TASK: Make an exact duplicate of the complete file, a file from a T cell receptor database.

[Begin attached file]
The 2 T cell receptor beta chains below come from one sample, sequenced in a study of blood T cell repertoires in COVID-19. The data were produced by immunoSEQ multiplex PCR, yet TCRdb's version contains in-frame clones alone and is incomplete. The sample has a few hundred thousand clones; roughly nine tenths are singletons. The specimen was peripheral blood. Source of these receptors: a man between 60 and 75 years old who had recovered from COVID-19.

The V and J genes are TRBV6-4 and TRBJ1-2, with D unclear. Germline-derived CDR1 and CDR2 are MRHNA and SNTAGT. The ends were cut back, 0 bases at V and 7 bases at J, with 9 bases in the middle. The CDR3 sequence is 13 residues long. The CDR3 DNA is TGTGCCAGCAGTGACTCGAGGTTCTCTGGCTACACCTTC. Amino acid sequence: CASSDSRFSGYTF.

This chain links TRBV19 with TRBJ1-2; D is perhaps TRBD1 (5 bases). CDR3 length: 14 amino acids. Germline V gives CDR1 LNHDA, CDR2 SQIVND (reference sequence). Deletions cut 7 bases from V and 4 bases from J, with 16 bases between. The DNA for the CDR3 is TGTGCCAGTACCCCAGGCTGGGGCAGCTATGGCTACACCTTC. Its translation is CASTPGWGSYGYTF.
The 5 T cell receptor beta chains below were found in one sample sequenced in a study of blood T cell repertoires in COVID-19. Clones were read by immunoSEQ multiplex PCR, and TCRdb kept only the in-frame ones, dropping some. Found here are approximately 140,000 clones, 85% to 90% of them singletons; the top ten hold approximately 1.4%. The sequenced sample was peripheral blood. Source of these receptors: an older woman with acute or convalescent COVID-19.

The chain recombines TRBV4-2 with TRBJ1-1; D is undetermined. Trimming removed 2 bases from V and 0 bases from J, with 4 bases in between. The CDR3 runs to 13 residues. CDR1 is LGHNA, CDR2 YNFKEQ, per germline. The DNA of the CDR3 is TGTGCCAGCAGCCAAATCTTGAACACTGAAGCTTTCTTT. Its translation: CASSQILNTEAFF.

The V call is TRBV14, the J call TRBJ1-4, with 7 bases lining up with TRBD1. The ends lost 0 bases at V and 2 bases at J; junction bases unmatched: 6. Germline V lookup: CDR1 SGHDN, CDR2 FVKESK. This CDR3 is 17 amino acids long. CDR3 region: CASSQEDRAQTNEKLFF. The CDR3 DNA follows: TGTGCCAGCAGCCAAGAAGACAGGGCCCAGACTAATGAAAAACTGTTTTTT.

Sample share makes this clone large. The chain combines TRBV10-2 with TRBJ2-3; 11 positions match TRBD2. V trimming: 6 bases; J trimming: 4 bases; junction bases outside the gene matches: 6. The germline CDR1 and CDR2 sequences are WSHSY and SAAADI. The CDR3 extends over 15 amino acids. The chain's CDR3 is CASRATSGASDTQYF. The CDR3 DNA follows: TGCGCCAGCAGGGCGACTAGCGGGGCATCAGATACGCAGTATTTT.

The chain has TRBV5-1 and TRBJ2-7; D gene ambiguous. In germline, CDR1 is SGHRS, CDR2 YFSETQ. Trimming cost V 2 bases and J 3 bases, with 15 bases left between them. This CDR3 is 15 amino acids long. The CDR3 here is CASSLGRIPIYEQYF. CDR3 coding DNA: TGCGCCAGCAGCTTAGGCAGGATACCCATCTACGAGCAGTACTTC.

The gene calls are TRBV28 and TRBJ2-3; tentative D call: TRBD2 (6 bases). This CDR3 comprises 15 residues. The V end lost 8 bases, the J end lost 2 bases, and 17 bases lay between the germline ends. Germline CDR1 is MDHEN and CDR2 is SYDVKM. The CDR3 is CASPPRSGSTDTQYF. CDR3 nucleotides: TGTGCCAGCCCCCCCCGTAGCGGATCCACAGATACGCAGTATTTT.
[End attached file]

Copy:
The 2 T cell receptor beta chains below come from one sample, sequenced in a study of blood T cell repertoires in COVID-19. The data were produced by immunoSEQ multiplex PCR, yet TCRdb's version contains in-frame clones alone and is incomplete. The sample has a few hundred thousand clones; roughly nine tenths are singletons. The specimen was peripheral blood. Source of these receptors: a man between 60 and 75 years old who had recovered from COVID-19.

The V and J genes are TRBV6-4 and TRBJ1-2, with D unclear. Germline-derived CDR1 and CDR2 are MRHNA and SNTAGT. The ends were cut back, 0 bases at V and 7 bases at J, with 9 bases in the middle. The CDR3 sequence is 13 residues long. The CDR3 DNA is TGTGCCAGCAGTGACTCGAGGTTCTCTGGCTACACCTTC. Amino acid sequence: CASSDSRFSGYTF.

This chain links TRBV19 with TRBJ1-2; D is perhaps TRBD1 (5 bases). CDR3 length: 14 amino acids. Germline V gives CDR1 LNHDA, CDR2 SQIVND (reference sequence). Deletions cut 7 bases from V and 4 bases from J, with 16 bases between. The DNA for the CDR3 is TGTGCCAGTACCCCAGGCTGGGGCAGCTATGGCTACACCTTC. Its translation is CASTPGWGSYGYTF.
The 5 T cell receptor beta chains below were found in one sample sequenced in a study of blood T cell repertoires in COVID-19. Clones were read by immunoSEQ multiplex PCR, and TCRdb kept only the in-frame ones, dropping some. Found here are approximately 140,000 clones, 85% to 90% of them singletons; the top ten hold approximately 1.4%. The sequenced sample was peripheral blood. Source of these receptors: an older woman with acute or convalescent COVID-19.

The chain recombines TRBV4-2 with TRBJ1-1; D is undetermined. Trimming removed 2 bases from V and 0 bases from J, with 4 bases in between. The CDR3 runs to 13 residues. CDR1 is LGHNA, CDR2 YNFKEQ, per germline. The DNA of the CDR3 is TGTGCCAGCAGCCAAATCTTGAACACTGAAGCTTTCTTT. Its translation: CASSQILNTEAFF.

The V call is TRBV14, the J call TRBJ1-4, with 7 bases lining up with TRBD1. The ends lost 0 bases at V and 2 bases at J; junction bases unmatched: 6. Germline V lookup: CDR1 SGHDN, CDR2 FVKESK. This CDR3 is 17 amino acids long. CDR3 region: CASSQEDRAQTNEKLFF. The CDR3 DNA follows: TGTGCCAGCAGCCAAGAAGACAGGGCCCAGACTAATGAAAAACTGTTTTTT.

Sample share makes this clone large. The chain combines TRBV10-2 with TRBJ2-3; 11 positions match TRBD2. V trimming: 6 bases; J trimming: 4 bases; junction bases outside the gene matches: 6. The germline CDR1 and CDR2 sequences are WSHSY and SAAADI. The CDR3 extends over 15 amino acids. The chain's CDR3 is CASRATSGASDTQYF. The CDR3 DNA follows: TGCGCCAGCAGGGCGACTAGCGGGGCATCAGATACGCAGTATTTT.

The chain has TRBV5-1 and TRBJ2-7; D gene ambiguous. In germline, CDR1 is SGHRS, CDR2 YFSETQ. Trimming cost V 2 bases and J 3 bases, with 15 bases left between them. This CDR3 is 15 amino acids long. The CDR3 here is CASSLGRIPIYEQYF. CDR3 coding DNA: TGCGCCAGCAGCTTAGGCAGGATACCCATCTACGAGCAGTACTTC.

The gene calls are TRBV28 and TRBJ2-3; tentative D call: TRBD2 (6 bases). This CDR3 comprises 15 residues. The V end lost 8 bases, the J end lost 2 bases, and 17 bases lay between the germline ends. Germline CDR1 is MDHEN and CDR2 is SYDVKM. The CDR3 is CASPPRSGSTDTQYF. CDR3 nucleotides: TGTGCCAGCCCCCCCCGTAGCGGATCCACAGATACGCAGTATTTT.